Basically, you are paying the whole interest rate differential up front to the lender. Unless you feel the interest rate is going to be significantly less than the wholesale rate in the future then breaking a fixed rate contract may be worth considering. Always contact your lender and find out the exact exit costs as each lender has different calculations for breaking a fixed rate contract early.

As you can see that breaking a fixed rate loan when interest rates have decreased can be very expensive. The opposite is true when fixed rates rise and in some cases a borrower may receive a cash refund from the lender.

If you would like help with breaking a fixed rate loan please contact us or leave a comment below

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Mortgage Exit Fees – Early Exit Fees From Banks and Lenders

mortgageexitfeesI often get asked what are the early exit fees for home and investment loans. With some lenders charging up to 2% for exiting a loan early it is important to read the fine print before signing on the dotted line.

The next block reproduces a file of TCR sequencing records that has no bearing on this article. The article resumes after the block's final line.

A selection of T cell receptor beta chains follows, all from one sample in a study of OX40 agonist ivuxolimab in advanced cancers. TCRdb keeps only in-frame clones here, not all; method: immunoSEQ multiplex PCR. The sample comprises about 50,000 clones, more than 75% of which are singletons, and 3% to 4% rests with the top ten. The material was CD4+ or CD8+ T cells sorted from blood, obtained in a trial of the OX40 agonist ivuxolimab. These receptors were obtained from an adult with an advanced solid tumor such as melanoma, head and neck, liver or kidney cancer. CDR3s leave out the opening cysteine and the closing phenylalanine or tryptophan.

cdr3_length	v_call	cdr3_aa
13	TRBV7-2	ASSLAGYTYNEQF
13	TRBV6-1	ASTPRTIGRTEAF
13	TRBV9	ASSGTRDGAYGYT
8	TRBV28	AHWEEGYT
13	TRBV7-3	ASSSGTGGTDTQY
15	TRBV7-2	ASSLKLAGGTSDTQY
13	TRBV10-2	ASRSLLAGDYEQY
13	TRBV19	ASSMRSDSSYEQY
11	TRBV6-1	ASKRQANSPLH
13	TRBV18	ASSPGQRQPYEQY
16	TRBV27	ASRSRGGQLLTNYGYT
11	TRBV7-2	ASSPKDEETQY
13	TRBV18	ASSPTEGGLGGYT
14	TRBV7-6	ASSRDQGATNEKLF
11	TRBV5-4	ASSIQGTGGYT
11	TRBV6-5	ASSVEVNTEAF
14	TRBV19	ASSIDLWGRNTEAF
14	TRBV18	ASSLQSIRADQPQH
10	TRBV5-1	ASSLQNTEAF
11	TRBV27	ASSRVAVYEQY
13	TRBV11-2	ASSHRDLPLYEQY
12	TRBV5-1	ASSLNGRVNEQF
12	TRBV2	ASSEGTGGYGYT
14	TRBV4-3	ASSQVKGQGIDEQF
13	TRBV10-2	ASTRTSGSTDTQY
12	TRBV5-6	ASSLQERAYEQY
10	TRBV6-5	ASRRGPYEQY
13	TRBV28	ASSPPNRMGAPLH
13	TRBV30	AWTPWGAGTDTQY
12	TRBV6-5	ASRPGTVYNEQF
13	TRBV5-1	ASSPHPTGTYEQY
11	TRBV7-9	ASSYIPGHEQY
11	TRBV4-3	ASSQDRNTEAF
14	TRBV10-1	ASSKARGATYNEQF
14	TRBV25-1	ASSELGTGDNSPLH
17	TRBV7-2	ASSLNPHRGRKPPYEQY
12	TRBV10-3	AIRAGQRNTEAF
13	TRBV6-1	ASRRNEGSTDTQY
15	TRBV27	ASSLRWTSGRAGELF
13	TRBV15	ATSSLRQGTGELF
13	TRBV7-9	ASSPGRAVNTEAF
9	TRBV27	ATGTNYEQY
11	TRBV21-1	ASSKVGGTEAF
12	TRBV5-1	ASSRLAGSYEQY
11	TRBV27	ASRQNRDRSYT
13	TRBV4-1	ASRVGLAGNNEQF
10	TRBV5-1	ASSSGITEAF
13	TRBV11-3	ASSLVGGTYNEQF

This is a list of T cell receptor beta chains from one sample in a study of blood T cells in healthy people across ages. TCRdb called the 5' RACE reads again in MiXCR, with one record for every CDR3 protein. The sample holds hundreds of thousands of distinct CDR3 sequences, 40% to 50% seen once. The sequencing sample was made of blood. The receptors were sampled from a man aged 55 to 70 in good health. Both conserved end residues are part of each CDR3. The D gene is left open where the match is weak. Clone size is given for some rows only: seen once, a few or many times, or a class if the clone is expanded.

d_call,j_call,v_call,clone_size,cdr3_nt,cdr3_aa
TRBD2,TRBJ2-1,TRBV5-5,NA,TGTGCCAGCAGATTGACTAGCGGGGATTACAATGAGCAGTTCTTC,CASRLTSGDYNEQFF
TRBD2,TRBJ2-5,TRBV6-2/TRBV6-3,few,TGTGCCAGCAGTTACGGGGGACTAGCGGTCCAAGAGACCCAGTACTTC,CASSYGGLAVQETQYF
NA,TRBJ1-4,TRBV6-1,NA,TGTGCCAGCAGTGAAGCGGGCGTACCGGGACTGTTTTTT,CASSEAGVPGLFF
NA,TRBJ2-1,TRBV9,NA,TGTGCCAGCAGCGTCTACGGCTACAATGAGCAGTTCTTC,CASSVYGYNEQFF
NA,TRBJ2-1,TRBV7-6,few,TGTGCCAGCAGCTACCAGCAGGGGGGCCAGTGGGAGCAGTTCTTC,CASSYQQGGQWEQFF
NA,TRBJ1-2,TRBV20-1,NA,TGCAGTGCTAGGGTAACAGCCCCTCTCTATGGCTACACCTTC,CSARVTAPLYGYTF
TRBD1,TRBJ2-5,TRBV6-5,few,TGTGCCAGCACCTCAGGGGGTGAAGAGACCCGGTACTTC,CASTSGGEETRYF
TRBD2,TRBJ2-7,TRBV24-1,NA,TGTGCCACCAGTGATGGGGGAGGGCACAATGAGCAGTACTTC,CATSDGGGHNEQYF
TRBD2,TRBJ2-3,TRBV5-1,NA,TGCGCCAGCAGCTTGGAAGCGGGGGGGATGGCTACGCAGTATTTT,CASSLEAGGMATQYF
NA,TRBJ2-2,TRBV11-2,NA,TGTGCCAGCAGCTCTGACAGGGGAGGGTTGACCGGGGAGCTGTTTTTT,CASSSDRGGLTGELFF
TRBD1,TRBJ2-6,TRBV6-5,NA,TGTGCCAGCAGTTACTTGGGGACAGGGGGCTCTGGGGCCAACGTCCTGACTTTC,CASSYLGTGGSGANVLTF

Below are the exit fees you will pay for the following lenders –

Commonwealth Bank – $700 in the first 4 years

Westpac- $800 in the first 4 years

ANZ – $700 in the first 4 years

NAB – $900 in the first 4 years

Citi Bank  – First year = $1500, 2nd year = $1,200 a the 3rd year = $1,000

AMP – $1,000 in the first 4 years

ING Home Loans – Year 1 = $1,500, Year 2 = $1,050, Year 3 = $700, Year 4 = $350

Suncorp – $1,400 to $800 in the first 4 years

St George – $1,000 first 3 years

RAMS – 1% of the original loan amount in the first 3 years

Bank West – Nil

The above fees do not include discharge of mortgage fees or break costs if exiting a fixed rate loan early. Most lenders charge between $200 and $500 to discharge the mortgage. Breaking a fixed rate early varies significantly as it is calculated using the current interest rate at the time and the term remaining on the current contract. Usually there are zero exit fees if the wholesale fixed rate is higher than the contracted fixed rate. 

If you have any other examples or have encountered excessive exit fees please make a comment below.